Romance is easy, but marriage is hard. And if you have any doubts about that, I direct you toward “Blue Valentine,” Derek Cianfrance’s lacerating dissection of a union born of promise, but doomed to failure.

Romance is easy, but marriage is hard. And if you have any doubts about that, I direct you toward “Blue Valentine,” Derek Cianfrance’s lacerating dissection of a union born of promise, but doomed to failure.


Like a highway pileup, the carnage is disturbing, yet you feel compelled to stare at the twisted wreckage, all the while thinking those people could easily have been me. In that respect, “Blue Valentine” is the ultimate rubberneck experience, but it’s not the main attraction.


No, that distinction goes to Ryan Gosling and Michelle Williams, two actors shaping up to be the DeNiro and Streep of their generation. There’s even a “Deer Hunter”-like vibe enveloping the stifled blue-collar world their Dean and Cindy inhabit. You also detect a lot of that earlier film’s muted joy, particularly in the frequent flashbacks to the couple’s early days, when the hormones and endorphins ran wild.


Like them, you allow yourself to be swallowed up in the rush of emotions, as cockeyed optimism and heart-pounding excitement obscure the signs of trouble ahead. You know just what Dean and Cindy are feeling, too, because we’ve all been there, just as we’ve all learned the fleetingness of passion.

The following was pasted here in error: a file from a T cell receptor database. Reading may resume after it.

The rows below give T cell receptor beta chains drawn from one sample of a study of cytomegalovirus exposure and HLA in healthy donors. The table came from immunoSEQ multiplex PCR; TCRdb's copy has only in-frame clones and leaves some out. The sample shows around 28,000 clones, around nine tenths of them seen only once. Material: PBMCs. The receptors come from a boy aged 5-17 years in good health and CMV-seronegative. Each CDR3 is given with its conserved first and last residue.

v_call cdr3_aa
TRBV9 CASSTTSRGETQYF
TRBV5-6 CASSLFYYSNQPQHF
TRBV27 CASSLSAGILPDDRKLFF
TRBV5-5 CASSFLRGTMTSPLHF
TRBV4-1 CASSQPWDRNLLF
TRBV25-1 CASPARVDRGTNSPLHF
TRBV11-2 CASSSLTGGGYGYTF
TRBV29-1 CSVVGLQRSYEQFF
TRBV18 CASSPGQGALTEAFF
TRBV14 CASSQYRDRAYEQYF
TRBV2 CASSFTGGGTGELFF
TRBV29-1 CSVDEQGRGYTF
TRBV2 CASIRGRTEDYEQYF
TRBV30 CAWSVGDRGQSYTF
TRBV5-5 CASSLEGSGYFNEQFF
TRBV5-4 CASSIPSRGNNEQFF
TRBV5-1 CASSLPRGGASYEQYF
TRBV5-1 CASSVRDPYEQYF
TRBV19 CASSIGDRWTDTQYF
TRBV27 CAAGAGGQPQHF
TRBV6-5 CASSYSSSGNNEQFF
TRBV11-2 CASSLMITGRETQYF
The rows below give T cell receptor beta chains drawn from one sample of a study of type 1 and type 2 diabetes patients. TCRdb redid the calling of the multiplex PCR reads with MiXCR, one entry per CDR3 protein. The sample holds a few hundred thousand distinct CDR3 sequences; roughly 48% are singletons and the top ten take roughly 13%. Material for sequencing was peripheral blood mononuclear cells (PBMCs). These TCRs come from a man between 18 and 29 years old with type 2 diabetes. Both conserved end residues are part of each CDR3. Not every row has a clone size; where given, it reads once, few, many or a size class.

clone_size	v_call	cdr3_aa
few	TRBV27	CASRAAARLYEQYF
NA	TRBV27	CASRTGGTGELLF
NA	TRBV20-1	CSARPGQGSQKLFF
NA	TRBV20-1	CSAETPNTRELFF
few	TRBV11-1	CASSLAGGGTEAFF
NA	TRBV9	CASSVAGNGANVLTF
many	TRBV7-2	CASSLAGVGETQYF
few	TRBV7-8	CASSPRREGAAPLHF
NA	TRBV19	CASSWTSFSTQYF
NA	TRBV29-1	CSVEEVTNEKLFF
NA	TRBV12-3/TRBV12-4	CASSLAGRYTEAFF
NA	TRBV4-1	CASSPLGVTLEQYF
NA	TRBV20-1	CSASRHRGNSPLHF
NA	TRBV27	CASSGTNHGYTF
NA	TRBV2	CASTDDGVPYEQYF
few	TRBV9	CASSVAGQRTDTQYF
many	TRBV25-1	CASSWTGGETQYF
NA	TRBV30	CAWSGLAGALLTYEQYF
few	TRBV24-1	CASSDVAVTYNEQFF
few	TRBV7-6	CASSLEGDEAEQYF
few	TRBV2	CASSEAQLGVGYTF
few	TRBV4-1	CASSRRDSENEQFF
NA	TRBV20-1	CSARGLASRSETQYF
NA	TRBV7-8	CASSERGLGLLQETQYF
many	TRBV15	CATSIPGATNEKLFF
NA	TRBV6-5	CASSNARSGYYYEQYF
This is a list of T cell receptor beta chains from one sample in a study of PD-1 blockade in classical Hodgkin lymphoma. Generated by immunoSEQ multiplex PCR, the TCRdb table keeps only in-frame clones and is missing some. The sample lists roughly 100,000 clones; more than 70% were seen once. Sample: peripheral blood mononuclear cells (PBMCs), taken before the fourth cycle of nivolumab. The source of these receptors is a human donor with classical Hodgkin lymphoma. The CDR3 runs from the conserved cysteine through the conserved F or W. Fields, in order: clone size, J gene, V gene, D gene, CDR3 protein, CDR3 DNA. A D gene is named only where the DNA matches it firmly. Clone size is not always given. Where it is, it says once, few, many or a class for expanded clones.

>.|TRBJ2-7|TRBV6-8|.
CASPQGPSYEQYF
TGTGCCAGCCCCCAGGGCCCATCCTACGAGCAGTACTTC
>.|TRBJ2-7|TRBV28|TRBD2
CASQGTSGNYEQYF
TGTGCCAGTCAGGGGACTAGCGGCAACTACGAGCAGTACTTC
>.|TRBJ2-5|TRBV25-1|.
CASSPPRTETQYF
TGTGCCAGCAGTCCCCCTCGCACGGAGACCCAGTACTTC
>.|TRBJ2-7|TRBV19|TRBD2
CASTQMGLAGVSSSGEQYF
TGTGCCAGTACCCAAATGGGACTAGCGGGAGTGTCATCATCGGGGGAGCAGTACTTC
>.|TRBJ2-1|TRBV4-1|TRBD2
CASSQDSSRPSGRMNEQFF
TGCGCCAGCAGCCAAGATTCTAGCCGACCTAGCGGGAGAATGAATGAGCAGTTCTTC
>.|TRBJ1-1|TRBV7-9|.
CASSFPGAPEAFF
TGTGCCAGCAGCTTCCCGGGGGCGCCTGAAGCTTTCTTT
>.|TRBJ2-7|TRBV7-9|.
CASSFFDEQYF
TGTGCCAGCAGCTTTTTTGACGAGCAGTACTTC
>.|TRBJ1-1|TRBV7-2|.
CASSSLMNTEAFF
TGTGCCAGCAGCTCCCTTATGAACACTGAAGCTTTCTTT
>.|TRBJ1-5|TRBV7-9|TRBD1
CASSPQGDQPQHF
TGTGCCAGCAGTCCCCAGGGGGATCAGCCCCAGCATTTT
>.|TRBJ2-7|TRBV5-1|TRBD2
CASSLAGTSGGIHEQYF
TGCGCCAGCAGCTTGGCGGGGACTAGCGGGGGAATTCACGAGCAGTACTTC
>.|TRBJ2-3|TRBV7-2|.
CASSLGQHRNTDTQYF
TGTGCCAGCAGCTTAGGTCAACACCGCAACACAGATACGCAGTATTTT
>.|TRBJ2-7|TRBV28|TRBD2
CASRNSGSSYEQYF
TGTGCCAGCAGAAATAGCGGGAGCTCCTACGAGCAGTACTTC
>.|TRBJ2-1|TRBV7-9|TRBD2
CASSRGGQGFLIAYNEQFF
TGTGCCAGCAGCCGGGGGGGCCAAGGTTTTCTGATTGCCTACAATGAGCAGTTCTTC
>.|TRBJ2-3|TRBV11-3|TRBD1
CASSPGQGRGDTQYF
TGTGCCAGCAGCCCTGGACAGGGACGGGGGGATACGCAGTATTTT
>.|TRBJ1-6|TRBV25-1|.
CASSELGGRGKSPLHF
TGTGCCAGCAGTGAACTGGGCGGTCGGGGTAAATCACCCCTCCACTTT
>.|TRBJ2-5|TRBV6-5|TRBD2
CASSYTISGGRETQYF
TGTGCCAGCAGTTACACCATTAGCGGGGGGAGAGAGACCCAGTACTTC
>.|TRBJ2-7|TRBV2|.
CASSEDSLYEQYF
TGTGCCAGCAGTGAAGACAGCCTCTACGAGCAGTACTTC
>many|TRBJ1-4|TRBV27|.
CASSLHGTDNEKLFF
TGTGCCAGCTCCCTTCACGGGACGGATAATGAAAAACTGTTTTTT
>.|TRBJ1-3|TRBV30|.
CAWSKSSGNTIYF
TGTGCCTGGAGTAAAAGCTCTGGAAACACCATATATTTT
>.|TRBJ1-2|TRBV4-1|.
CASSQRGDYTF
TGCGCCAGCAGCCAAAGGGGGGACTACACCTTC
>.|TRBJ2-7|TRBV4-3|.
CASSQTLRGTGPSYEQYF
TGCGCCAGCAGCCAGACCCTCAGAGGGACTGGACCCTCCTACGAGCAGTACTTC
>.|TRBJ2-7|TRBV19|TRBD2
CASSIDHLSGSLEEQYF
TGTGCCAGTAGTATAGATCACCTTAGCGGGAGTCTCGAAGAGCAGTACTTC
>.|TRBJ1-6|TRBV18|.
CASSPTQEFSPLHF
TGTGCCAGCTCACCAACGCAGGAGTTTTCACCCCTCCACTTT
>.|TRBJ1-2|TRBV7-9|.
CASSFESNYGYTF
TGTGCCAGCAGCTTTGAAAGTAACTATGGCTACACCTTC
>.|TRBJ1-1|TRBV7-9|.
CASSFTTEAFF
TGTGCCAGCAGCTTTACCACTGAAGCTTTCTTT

It’s a level of verisimilitude Cianfrance and his co-writers, Joey Curtis and Cami Delavigne, continually strive for and often achieve. Sometimes to devastating effect, as the story oscillates between the idyllic beginnings of Dean and Cindy’s romance and the bitter, abusive end six years hence.


We see nothing of what occurred in the space between, but their weary expressions and slumped shoulders speak volumes about a relationship pocked with crevices deeper than the Grand Canyon. Money is tight, their 5-year-old daughter, Frankie (a fabulous Faith Wladyka), is a handful, and Cindy is at last coming to the realization that Dean is more of an energy-sucking parasite than a husband.


It’s no small feat that the juxtaposition of falling in love and falling into an abyss melds so fluidly. But even more impressive are the profound insights into issues of fate and the shear unpredictability of life.


What you seek isn’t necessary what you get, like for Cindy, who longed to be a doctor but wound up a physician’s lackey. Or Dean, who aches for the full-out passion that Cindy no longer provides.


Each silently blames the other for their lack, but the reality is that no one is at fault. They just aren’t meant to be together, as evidenced in the couple’s final night together in a sleazy, sex-theme motel.


Their lovemaking is clearly one-sided, with Dean providing all the pleasure, particularly in the graphic oral sex scene that got the film slapped with the dreaded NC-17, a rating that has since been reduced to an R. Rightfully so, because the encounter is hardly erotic; if anything, it’s profoundly sad.


And what makes it sting is the fact that Cindy and Dean, despite his hot temper and love of drink, are such decent, likable people. They are neither heroic nor villainous, just hopelessly lost in the void between the life they expected and the life they were given.


Reach Al Alexander at aalexander@ledger.com.


BLUE VALENTINE (R for strong graphic sexual content, language and a beating.) Cast includes Ryan Gosling and Michelle Williams. Co-written and directed by Derek Cianfrance. 3.5 stars out of 4.